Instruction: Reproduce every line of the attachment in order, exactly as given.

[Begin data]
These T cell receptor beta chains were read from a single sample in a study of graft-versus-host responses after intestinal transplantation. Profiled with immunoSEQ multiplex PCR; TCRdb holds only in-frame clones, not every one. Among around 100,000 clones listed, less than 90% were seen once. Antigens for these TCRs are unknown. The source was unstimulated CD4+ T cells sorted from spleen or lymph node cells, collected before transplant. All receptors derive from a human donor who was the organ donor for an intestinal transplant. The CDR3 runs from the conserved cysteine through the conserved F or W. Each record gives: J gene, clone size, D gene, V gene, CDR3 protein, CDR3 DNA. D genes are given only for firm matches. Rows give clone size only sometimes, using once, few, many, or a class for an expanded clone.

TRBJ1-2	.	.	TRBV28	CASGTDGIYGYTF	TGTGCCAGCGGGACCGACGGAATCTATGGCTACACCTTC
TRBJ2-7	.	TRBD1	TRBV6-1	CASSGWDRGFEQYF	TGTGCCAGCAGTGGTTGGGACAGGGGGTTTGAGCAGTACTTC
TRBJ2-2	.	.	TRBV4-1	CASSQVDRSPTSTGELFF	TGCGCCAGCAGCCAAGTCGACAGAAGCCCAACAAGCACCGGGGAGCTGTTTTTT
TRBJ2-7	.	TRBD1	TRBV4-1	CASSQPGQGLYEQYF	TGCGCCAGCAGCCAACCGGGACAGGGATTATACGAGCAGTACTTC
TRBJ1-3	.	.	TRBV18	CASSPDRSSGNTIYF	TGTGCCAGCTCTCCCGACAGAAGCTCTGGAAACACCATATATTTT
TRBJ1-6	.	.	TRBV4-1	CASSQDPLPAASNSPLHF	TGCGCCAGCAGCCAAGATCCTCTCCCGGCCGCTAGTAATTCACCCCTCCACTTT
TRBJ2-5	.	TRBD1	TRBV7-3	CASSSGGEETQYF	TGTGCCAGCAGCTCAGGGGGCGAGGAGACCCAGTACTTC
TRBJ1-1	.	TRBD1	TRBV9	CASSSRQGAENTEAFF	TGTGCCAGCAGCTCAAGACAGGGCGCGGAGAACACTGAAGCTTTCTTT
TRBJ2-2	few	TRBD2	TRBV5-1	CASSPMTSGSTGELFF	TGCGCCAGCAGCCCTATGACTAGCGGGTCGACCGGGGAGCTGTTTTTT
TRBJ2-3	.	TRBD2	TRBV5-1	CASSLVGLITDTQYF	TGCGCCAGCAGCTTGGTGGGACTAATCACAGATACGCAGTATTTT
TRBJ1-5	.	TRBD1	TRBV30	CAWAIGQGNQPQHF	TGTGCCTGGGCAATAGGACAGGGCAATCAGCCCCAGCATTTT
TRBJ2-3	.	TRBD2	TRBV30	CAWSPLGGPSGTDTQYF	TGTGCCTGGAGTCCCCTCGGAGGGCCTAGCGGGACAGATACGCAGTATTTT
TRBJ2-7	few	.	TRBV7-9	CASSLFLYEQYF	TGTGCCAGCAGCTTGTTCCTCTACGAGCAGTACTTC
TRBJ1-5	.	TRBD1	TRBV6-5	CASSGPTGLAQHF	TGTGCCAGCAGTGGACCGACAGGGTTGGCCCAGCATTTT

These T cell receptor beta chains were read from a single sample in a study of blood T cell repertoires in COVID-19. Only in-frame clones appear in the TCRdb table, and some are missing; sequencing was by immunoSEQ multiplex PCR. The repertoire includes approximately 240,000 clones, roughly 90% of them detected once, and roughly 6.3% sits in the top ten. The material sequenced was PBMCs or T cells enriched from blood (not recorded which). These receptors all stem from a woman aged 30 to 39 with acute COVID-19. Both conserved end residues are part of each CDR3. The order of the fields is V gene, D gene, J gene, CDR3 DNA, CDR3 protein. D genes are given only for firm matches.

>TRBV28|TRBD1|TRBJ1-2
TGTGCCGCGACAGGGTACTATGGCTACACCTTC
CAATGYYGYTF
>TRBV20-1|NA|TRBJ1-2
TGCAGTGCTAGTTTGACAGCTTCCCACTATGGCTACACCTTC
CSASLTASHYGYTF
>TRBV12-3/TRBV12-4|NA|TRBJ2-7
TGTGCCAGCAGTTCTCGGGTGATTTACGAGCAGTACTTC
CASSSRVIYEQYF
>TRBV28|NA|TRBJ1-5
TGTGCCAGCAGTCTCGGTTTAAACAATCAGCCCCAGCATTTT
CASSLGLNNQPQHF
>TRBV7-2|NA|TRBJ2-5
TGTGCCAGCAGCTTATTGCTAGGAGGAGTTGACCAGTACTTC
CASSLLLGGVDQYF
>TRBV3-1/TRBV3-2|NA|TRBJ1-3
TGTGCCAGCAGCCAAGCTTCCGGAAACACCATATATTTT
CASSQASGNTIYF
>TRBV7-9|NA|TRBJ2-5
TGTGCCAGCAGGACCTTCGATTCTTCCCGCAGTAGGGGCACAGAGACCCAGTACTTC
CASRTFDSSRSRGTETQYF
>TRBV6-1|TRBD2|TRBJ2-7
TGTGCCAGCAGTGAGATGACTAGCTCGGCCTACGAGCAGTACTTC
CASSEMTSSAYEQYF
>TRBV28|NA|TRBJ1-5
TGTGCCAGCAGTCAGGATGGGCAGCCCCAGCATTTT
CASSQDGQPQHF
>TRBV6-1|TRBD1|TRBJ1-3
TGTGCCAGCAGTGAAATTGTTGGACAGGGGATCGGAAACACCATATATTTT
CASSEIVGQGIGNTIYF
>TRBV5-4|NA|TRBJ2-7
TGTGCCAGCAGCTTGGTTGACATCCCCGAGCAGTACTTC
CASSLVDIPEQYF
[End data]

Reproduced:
These T cell receptor beta chains were read from a single sample in a study of graft-versus-host responses after intestinal transplantation. Profiled with immunoSEQ multiplex PCR; TCRdb holds only in-frame clones, not every one. Among around 100,000 clones listed, less than 90% were seen once. Antigens for these TCRs are unknown. The source was unstimulated CD4+ T cells sorted from spleen or lymph node cells, collected before transplant. All receptors derive from a human donor who was the organ donor for an intestinal transplant. The CDR3 runs from the conserved cysteine through the conserved F or W. Each record gives: J gene, clone size, D gene, V gene, CDR3 protein, CDR3 DNA. D genes are given only for firm matches. Rows give clone size only sometimes, using once, few, many, or a class for an expanded clone.

TRBJ1-2	.	.	TRBV28	CASGTDGIYGYTF	TGTGCCAGCGGGACCGACGGAATCTATGGCTACACCTTC
TRBJ2-7	.	TRBD1	TRBV6-1	CASSGWDRGFEQYF	TGTGCCAGCAGTGGTTGGGACAGGGGGTTTGAGCAGTACTTC
TRBJ2-2	.	.	TRBV4-1	CASSQVDRSPTSTGELFF	TGCGCCAGCAGCCAAGTCGACAGAAGCCCAACAAGCACCGGGGAGCTGTTTTTT
TRBJ2-7	.	TRBD1	TRBV4-1	CASSQPGQGLYEQYF	TGCGCCAGCAGCCAACCGGGACAGGGATTATACGAGCAGTACTTC
TRBJ1-3	.	.	TRBV18	CASSPDRSSGNTIYF	TGTGCCAGCTCTCCCGACAGAAGCTCTGGAAACACCATATATTTT
TRBJ1-6	.	.	TRBV4-1	CASSQDPLPAASNSPLHF	TGCGCCAGCAGCCAAGATCCTCTCCCGGCCGCTAGTAATTCACCCCTCCACTTT
TRBJ2-5	.	TRBD1	TRBV7-3	CASSSGGEETQYF	TGTGCCAGCAGCTCAGGGGGCGAGGAGACCCAGTACTTC
TRBJ1-1	.	TRBD1	TRBV9	CASSSRQGAENTEAFF	TGTGCCAGCAGCTCAAGACAGGGCGCGGAGAACACTGAAGCTTTCTTT
TRBJ2-2	few	TRBD2	TRBV5-1	CASSPMTSGSTGELFF	TGCGCCAGCAGCCCTATGACTAGCGGGTCGACCGGGGAGCTGTTTTTT
TRBJ2-3	.	TRBD2	TRBV5-1	CASSLVGLITDTQYF	TGCGCCAGCAGCTTGGTGGGACTAATCACAGATACGCAGTATTTT
TRBJ1-5	.	TRBD1	TRBV30	CAWAIGQGNQPQHF	TGTGCCTGGGCAATAGGACAGGGCAATCAGCCCCAGCATTTT
TRBJ2-3	.	TRBD2	TRBV30	CAWSPLGGPSGTDTQYF	TGTGCCTGGAGTCCCCTCGGAGGGCCTAGCGGGACAGATACGCAGTATTTT
TRBJ2-7	few	.	TRBV7-9	CASSLFLYEQYF	TGTGCCAGCAGCTTGTTCCTCTACGAGCAGTACTTC
TRBJ1-5	.	TRBD1	TRBV6-5	CASSGPTGLAQHF	TGTGCCAGCAGTGGACCGACAGGGTTGGCCCAGCATTTT

These T cell receptor beta chains were read from a single sample in a study of blood T cell repertoires in COVID-19. Only in-frame clones appear in the TCRdb table, and some are missing; sequencing was by immunoSEQ multiplex PCR. The repertoire includes approximately 240,000 clones, roughly 90% of them detected once, and roughly 6.3% sits in the top ten. The material sequenced was PBMCs or T cells enriched from blood (not recorded which). These receptors all stem from a woman aged 30 to 39 with acute COVID-19. Both conserved end residues are part of each CDR3. The order of the fields is V gene, D gene, J gene, CDR3 DNA, CDR3 protein. D genes are given only for firm matches.

>TRBV28|TRBD1|TRBJ1-2
TGTGCCGCGACAGGGTACTATGGCTACACCTTC
CAATGYYGYTF
>TRBV20-1|NA|TRBJ1-2
TGCAGTGCTAGTTTGACAGCTTCCCACTATGGCTACACCTTC
CSASLTASHYGYTF
>TRBV12-3/TRBV12-4|NA|TRBJ2-7
TGTGCCAGCAGTTCTCGGGTGATTTACGAGCAGTACTTC
CASSSRVIYEQYF
>TRBV28|NA|TRBJ1-5
TGTGCCAGCAGTCTCGGTTTAAACAATCAGCCCCAGCATTTT
CASSLGLNNQPQHF
>TRBV7-2|NA|TRBJ2-5
TGTGCCAGCAGCTTATTGCTAGGAGGAGTTGACCAGTACTTC
CASSLLLGGVDQYF
>TRBV3-1/TRBV3-2|NA|TRBJ1-3
TGTGCCAGCAGCCAAGCTTCCGGAAACACCATATATTTT
CASSQASGNTIYF
>TRBV7-9|NA|TRBJ2-5
TGTGCCAGCAGGACCTTCGATTCTTCCCGCAGTAGGGGCACAGAGACCCAGTACTTC
CASRTFDSSRSRGTETQYF
>TRBV6-1|TRBD2|TRBJ2-7
TGTGCCAGCAGTGAGATGACTAGCTCGGCCTACGAGCAGTACTTC
CASSEMTSSAYEQYF
>TRBV28|NA|TRBJ1-5
TGTGCCAGCAGTCAGGATGGGCAGCCCCAGCATTTT
CASSQDGQPQHF
>TRBV6-1|TRBD1|TRBJ1-3
TGTGCCAGCAGTGAAATTGTTGGACAGGGGATCGGAAACACCATATATTTT
CASSEIVGQGIGNTIYF
>TRBV5-4|NA|TRBJ2-7
TGTGCCAGCAGCTTGGTTGACATCCCCGAGCAGTACTTC
CASSLVDIPEQYF